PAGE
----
I don't look at it as taxing the rich - I look at it as closing some of the loopholes. I probably pay more in taxes than most of those making $250,000 because I don't have the tax shelters they have


And yet despite all these loopholes, the top 5% still pay 60% of the tab. Pretty amazing. My sincere thanks go out to every one of them.


They pay 60% of the tab. What is their percentage of the income?


Hence the term...Class warfare. If I didn't know you were serious John it would be laughable.
Us against Them.

 

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  posted on 3/4/2009 at 07:37 PM
quote:
quote:
quote:
God, you people are so smart. Smarter than our elected officials. Why don't some of you head to Washington and fix this country?
Because you can't get elected in this country unless you promise to give people money, grant favors, or both. People who know how to achieve generally want nothing to do with the scum-filled world of politics. Would you want a daily existence of one hand out to collect money for your next election, compromising your principles with every turn?

Here's a suggestion - spend a day or three watching CNBC, Bloomberg, and Fox Business. They all constantly interview business leaders from all walks of life, corporate and private, big and small. The overwhelming majority are expressing the same thing I do here: Obama's plans are seriously flawed. Of course a few agree with the apparent direction of the new administration, but they are a small minority.

Here's one very blunt assessment -

http://www.youtube.com/watch?v=Z9NpreXG3V8




Of course business people don't like Obama's plan. They've been doing what they want to for years causing this economic collapse. Now Obama wants them to be accountable, maybe be forced into sound business practice.
You can't possibly believe that the millions of business owners out there all act like the Wall St. barons, do you?

First, business people didn't cause this collapse. They aided in it - no doubt - but they didn't cause it. The financial industry's misdeeds are but a symptom of the gross mismanagement of monetary policy by the Federal Reserve and lack of oversight by regulators. Controlling the currency, the Fed sets most of the rules of the game: interest rates, leverage percentages, availability of money, cost of money, etc. Their insane free money and free credit policies were the fuel from which this whole fire feed.

Let's use a baseball analogy. If the MLB rules committee decided to move the pitchers mound back 10 feet, turning the game into a boring slugfest, who would you be mad at? The players or the rules committee?

The Fed does the same thing in the world of money. I'm not excusing the financial industry, but let's at least understand the source of the problem.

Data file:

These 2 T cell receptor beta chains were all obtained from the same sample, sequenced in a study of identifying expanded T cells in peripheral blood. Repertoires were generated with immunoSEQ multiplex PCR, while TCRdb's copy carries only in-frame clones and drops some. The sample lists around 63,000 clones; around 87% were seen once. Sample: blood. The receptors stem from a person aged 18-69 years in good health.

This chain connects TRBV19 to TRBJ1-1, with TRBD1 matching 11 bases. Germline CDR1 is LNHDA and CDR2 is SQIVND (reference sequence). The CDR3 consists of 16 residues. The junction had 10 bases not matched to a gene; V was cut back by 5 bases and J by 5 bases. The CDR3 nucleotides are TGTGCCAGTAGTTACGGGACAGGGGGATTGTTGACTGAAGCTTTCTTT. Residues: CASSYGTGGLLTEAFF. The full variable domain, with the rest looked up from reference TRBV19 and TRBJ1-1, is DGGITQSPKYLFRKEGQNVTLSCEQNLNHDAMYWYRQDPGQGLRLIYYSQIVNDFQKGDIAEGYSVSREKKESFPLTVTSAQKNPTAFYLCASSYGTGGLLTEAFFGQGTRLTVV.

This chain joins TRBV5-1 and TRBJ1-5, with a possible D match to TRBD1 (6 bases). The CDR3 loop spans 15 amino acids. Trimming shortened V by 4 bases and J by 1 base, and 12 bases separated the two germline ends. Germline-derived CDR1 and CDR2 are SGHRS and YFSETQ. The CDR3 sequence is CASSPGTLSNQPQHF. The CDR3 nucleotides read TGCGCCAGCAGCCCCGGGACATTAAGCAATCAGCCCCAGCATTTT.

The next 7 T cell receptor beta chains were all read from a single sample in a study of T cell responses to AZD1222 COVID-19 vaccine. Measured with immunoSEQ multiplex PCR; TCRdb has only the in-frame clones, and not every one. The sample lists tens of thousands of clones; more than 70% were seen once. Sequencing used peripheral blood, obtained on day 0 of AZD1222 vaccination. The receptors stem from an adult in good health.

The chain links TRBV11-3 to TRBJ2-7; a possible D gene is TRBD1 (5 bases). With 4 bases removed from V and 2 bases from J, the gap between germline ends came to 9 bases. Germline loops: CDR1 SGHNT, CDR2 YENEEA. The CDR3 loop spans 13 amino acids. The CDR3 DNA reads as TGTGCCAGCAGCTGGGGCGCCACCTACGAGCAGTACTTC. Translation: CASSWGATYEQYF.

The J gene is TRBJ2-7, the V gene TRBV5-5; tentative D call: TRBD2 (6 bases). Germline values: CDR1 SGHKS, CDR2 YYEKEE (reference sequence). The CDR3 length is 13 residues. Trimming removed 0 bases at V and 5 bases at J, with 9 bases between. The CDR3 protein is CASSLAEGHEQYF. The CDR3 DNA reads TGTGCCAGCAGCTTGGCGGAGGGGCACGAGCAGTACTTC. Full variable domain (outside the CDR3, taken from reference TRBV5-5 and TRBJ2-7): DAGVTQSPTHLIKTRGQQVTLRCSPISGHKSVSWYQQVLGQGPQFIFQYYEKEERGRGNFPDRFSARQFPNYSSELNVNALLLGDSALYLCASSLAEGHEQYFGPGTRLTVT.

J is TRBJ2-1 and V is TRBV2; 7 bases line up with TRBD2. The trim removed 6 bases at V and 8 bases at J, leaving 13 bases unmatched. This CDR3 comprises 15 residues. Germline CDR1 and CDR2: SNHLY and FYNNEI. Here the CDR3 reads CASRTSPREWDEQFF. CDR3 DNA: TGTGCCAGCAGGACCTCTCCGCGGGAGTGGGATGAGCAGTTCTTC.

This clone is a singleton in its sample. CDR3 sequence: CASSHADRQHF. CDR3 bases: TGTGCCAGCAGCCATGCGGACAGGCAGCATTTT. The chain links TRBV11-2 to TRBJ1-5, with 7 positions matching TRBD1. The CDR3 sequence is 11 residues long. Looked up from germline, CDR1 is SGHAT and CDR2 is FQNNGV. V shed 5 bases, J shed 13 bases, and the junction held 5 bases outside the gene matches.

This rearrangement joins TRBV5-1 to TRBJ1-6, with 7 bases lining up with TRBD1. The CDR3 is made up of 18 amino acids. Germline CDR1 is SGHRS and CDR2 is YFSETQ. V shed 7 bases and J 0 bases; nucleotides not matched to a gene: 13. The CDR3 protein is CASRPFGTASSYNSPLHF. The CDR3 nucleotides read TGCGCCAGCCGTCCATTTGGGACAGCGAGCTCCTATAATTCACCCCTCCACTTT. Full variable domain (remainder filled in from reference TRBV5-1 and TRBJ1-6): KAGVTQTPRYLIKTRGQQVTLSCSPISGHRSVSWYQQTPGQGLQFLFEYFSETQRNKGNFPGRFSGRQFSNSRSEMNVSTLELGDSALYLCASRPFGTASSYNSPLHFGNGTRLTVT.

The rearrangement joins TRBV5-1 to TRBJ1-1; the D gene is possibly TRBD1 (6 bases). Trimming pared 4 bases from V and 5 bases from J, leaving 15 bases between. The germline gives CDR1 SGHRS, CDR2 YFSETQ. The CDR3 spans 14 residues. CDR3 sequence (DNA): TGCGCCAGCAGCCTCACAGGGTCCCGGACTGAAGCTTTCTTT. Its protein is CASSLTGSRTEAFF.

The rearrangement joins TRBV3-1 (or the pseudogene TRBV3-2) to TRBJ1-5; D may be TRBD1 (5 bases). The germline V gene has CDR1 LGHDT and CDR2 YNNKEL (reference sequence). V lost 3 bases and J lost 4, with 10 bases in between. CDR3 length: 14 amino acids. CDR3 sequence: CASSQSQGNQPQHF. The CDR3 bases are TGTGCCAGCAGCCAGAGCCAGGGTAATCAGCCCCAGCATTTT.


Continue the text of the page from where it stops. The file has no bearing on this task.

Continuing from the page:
But the financial industry is just a small part of the private sector. Look across the broad spectrum - which was my suggestion above - and you hear very few with anything positive to say. This strategy of demonizing business might have been an effective tactic to win political control, but push it too far and the left will be ruling over an economy in far worse shape than today.

 

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Obamacare: To insure the uninsured, we first make the insured
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  posted on 3/5/2009 at 08:11 AM
quote:
quote:
I don't look at it as taxing the rich - I look at it as closing some of the loopholes. I probably pay more in taxes than most of those making $250,000 because I don't have the tax shelters they have


And yet despite all these loopholes, the top 5% still pay 60% of the tab. Pretty amazing. My sincere thanks go out to every one of them.


And they give far more to charity than anyone else. When their deductions disappear so too will charitable giving. The dirty little secret is non-profits all over the country are shaking in their boots - and they should be.

 

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Zen Peach



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  posted on 3/5/2009 at 08:52 AM

updated 3:34 p.m. CT, Wed., March. 4, 2009
WASHINGTON - UBS AG now says it had about 47,000 accounts held by Americans who didn’t pay U.S. taxes on their assets, but Switzerland’s biggest bank isn’t providing the names of any more of them to the U.S. government.

A Justice Department official said if UBS is found in contempt by a federal judge for refusing to identify the rest of its U.S. clients, the government could proceed with its criminal prosecution of the bank, which has been deferred.

UBS official Mark Branson confirmed the figure of 47,000 accounts as of Sept. 30, at a Senate hearing Wednesday that explored the fight over secrecy and alleged tax evasion.

UBS has accepted responsibility for helping Americans hide assets from the U.S. government and turned over the names of about 300 U.S. clients. But the bank is not giving the Internal Revenue Service the names of all U.S. citizens who maintained secret accounts with the bank.